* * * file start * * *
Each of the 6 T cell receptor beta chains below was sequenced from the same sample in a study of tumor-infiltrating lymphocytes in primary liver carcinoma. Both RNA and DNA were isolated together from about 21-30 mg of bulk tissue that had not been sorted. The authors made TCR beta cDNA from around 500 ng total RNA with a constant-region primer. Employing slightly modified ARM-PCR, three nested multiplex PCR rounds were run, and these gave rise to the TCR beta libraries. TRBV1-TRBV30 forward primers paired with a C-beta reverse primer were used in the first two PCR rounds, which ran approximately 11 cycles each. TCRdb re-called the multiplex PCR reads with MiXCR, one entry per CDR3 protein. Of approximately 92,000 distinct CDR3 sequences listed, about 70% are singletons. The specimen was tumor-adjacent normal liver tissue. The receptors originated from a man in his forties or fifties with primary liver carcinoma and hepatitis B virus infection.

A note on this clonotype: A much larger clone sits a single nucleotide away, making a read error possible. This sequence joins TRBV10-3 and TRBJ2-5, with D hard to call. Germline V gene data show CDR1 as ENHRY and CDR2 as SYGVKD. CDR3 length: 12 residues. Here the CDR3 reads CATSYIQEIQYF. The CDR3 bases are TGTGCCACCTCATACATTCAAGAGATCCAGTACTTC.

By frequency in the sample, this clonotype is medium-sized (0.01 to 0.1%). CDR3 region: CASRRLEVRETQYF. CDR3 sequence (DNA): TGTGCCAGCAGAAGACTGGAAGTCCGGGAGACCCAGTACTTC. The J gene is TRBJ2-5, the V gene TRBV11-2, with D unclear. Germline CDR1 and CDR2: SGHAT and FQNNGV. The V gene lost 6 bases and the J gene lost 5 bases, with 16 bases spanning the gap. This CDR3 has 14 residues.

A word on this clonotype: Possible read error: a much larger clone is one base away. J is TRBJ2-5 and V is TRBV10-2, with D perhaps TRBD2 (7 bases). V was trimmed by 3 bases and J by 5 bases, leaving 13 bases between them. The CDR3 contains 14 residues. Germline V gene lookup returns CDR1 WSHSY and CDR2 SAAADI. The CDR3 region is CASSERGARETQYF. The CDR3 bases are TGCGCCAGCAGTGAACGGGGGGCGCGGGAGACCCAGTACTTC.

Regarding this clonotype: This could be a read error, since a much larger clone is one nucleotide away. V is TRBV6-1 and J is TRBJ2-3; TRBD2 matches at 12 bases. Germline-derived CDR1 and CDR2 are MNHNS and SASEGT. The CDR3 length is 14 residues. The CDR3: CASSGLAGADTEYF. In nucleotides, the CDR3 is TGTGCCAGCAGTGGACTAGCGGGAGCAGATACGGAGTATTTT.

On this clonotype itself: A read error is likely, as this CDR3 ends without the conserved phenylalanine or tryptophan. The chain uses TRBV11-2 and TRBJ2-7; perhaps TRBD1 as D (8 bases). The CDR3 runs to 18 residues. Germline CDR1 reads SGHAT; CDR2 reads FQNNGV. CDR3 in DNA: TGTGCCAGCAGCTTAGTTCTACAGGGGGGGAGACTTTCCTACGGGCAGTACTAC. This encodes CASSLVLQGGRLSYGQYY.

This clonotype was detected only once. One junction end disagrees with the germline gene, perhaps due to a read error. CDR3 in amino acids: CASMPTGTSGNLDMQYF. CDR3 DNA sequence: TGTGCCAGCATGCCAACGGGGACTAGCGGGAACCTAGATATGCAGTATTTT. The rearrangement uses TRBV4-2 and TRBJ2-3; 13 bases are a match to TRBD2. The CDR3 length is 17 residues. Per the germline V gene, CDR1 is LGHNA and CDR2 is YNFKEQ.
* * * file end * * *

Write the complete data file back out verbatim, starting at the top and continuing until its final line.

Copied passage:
Each of the 6 T cell receptor beta chains below was sequenced from the same sample in a study of tumor-infiltrating lymphocytes in primary liver carcinoma. Both RNA and DNA were isolated together from about 21-30 mg of bulk tissue that had not been sorted. The authors made TCR beta cDNA from around 500 ng total RNA with a constant-region primer. Employing slightly modified ARM-PCR, three nested multiplex PCR rounds were run, and these gave rise to the TCR beta libraries. TRBV1-TRBV30 forward primers paired with a C-beta reverse primer were used in the first two PCR rounds, which ran approximately 11 cycles each. TCRdb re-called the multiplex PCR reads with MiXCR, one entry per CDR3 protein. Of approximately 92,000 distinct CDR3 sequences listed, about 70% are singletons. The specimen was tumor-adjacent normal liver tissue. The receptors originated from a man in his forties or fifties with primary liver carcinoma and hepatitis B virus infection.

A note on this clonotype: A much larger clone sits a single nucleotide away, making a read error possible. This sequence joins TRBV10-3 and TRBJ2-5, with D hard to call. Germline V gene data show CDR1 as ENHRY and CDR2 as SYGVKD. CDR3 length: 12 residues. Here the CDR3 reads CATSYIQEIQYF. The CDR3 bases are TGTGCCACCTCATACATTCAAGAGATCCAGTACTTC.

By frequency in the sample, this clonotype is medium-sized (0.01 to 0.1%). CDR3 region: CASRRLEVRETQYF. CDR3 sequence (DNA): TGTGCCAGCAGAAGACTGGAAGTCCGGGAGACCCAGTACTTC. The J gene is TRBJ2-5, the V gene TRBV11-2, with D unclear. Germline CDR1 and CDR2: SGHAT and FQNNGV. The V gene lost 6 bases and the J gene lost 5 bases, with 16 bases spanning the gap. This CDR3 has 14 residues.

A word on this clonotype: Possible read error: a much larger clone is one base away. J is TRBJ2-5 and V is TRBV10-2, with D perhaps TRBD2 (7 bases). V was trimmed by 3 bases and J by 5 bases, leaving 13 bases between them. The CDR3 contains 14 residues. Germline V gene lookup returns CDR1 WSHSY and CDR2 SAAADI. The CDR3 region is CASSERGARETQYF. The CDR3 bases are TGCGCCAGCAGTGAACGGGGGGCGCGGGAGACCCAGTACTTC.

Regarding this clonotype: This could be a read error, since a much larger clone is one nucleotide away. V is TRBV6-1 and J is TRBJ2-3; TRBD2 matches at 12 bases. Germline-derived CDR1 and CDR2 are MNHNS and SASEGT. The CDR3 length is 14 residues. The CDR3: CASSGLAGADTEYF. In nucleotides, the CDR3 is TGTGCCAGCAGTGGACTAGCGGGAGCAGATACGGAGTATTTT.

On this clonotype itself: A read error is likely, as this CDR3 ends without the conserved phenylalanine or tryptophan. The chain uses TRBV11-2 and TRBJ2-7; perhaps TRBD1 as D (8 bases). The CDR3 runs to 18 residues. Germline CDR1 reads SGHAT; CDR2 reads FQNNGV. CDR3 in DNA: TGTGCCAGCAGCTTAGTTCTACAGGGGGGGAGACTTTCCTACGGGCAGTACTAC. This encodes CASSLVLQGGRLSYGQYY.

This clonotype was detected only once. One junction end disagrees with the germline gene, perhaps due to a read error. CDR3 in amino acids: CASMPTGTSGNLDMQYF. CDR3 DNA sequence: TGTGCCAGCATGCCAACGGGGACTAGCGGGAACCTAGATATGCAGTATTTT. The rearrangement uses TRBV4-2 and TRBJ2-3; 13 bases are a match to TRBD2. The CDR3 length is 17 residues. Per the germline V gene, CDR1 is LGHNA and CDR2 is YNFKEQ.